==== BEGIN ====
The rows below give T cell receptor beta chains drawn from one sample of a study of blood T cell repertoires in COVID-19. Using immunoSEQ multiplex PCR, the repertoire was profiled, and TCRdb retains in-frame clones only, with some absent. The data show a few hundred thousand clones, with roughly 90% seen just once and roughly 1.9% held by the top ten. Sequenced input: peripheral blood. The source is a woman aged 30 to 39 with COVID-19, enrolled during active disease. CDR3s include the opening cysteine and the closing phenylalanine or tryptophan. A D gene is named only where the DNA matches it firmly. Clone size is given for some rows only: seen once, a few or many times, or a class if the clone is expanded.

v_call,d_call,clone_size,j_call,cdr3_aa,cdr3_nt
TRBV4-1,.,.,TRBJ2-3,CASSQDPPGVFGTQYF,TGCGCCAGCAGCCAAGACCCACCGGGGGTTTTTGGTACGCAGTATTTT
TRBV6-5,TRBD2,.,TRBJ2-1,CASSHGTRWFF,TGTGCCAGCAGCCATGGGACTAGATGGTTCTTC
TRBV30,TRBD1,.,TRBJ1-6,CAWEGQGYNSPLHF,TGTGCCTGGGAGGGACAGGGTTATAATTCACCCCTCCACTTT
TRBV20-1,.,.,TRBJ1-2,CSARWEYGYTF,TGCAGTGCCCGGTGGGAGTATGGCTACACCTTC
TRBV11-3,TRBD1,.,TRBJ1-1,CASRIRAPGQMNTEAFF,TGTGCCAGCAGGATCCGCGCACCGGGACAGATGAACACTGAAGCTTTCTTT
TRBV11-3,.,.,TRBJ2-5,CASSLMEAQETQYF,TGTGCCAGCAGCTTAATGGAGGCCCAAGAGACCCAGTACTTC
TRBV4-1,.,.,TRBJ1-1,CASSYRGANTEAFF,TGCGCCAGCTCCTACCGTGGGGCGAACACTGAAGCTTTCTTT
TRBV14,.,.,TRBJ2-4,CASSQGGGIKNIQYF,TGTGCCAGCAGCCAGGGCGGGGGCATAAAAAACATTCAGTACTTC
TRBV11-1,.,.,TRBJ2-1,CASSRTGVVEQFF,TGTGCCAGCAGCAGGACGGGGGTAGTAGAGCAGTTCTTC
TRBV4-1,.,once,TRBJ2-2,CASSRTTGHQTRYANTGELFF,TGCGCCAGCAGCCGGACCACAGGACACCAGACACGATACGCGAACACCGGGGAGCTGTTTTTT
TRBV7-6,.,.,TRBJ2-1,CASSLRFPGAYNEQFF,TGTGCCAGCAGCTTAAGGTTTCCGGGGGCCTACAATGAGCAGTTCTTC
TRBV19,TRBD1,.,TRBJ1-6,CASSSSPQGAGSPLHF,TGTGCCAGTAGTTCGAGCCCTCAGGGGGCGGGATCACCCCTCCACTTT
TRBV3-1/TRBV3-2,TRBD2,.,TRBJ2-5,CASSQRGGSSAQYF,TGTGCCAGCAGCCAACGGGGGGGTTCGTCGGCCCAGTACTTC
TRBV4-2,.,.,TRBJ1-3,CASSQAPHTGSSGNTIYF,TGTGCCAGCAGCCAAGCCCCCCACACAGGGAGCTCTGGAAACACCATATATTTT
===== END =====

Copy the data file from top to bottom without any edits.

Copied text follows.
The rows below give T cell receptor beta chains drawn from one sample of a study of blood T cell repertoires in COVID-19. Using immunoSEQ multiplex PCR, the repertoire was profiled, and TCRdb retains in-frame clones only, with some absent. The data show a few hundred thousand clones, with roughly 90% seen just once and roughly 1.9% held by the top ten. Sequenced input: peripheral blood. The source is a woman aged 30 to 39 with COVID-19, enrolled during active disease. CDR3s include the opening cysteine and the closing phenylalanine or tryptophan. A D gene is named only where the DNA matches it firmly. Clone size is given for some rows only: seen once, a few or many times, or a class if the clone is expanded.

v_call,d_call,clone_size,j_call,cdr3_aa,cdr3_nt
TRBV4-1,.,.,TRBJ2-3,CASSQDPPGVFGTQYF,TGCGCCAGCAGCCAAGACCCACCGGGGGTTTTTGGTACGCAGTATTTT
TRBV6-5,TRBD2,.,TRBJ2-1,CASSHGTRWFF,TGTGCCAGCAGCCATGGGACTAGATGGTTCTTC
TRBV30,TRBD1,.,TRBJ1-6,CAWEGQGYNSPLHF,TGTGCCTGGGAGGGACAGGGTTATAATTCACCCCTCCACTTT
TRBV20-1,.,.,TRBJ1-2,CSARWEYGYTF,TGCAGTGCCCGGTGGGAGTATGGCTACACCTTC
TRBV11-3,TRBD1,.,TRBJ1-1,CASRIRAPGQMNTEAFF,TGTGCCAGCAGGATCCGCGCACCGGGACAGATGAACACTGAAGCTTTCTTT
TRBV11-3,.,.,TRBJ2-5,CASSLMEAQETQYF,TGTGCCAGCAGCTTAATGGAGGCCCAAGAGACCCAGTACTTC
TRBV4-1,.,.,TRBJ1-1,CASSYRGANTEAFF,TGCGCCAGCTCCTACCGTGGGGCGAACACTGAAGCTTTCTTT
TRBV14,.,.,TRBJ2-4,CASSQGGGIKNIQYF,TGTGCCAGCAGCCAGGGCGGGGGCATAAAAAACATTCAGTACTTC
TRBV11-1,.,.,TRBJ2-1,CASSRTGVVEQFF,TGTGCCAGCAGCAGGACGGGGGTAGTAGAGCAGTTCTTC
TRBV4-1,.,once,TRBJ2-2,CASSRTTGHQTRYANTGELFF,TGCGCCAGCAGCCGGACCACAGGACACCAGACACGATACGCGAACACCGGGGAGCTGTTTTTT
TRBV7-6,.,.,TRBJ2-1,CASSLRFPGAYNEQFF,TGTGCCAGCAGCTTAAGGTTTCCGGGGGCCTACAATGAGCAGTTCTTC
TRBV19,TRBD1,.,TRBJ1-6,CASSSSPQGAGSPLHF,TGTGCCAGTAGTTCGAGCCCTCAGGGGGCGGGATCACCCCTCCACTTT
TRBV3-1/TRBV3-2,TRBD2,.,TRBJ2-5,CASSQRGGSSAQYF,TGTGCCAGCAGCCAACGGGGGGGTTCGTCGGCCCAGTACTTC
TRBV4-2,.,.,TRBJ1-3,CASSQAPHTGSSGNTIYF,TGTGCCAGCAGCCAAGCCCCCCACACAGGGAGCTCTGGAAACACCATATATTTT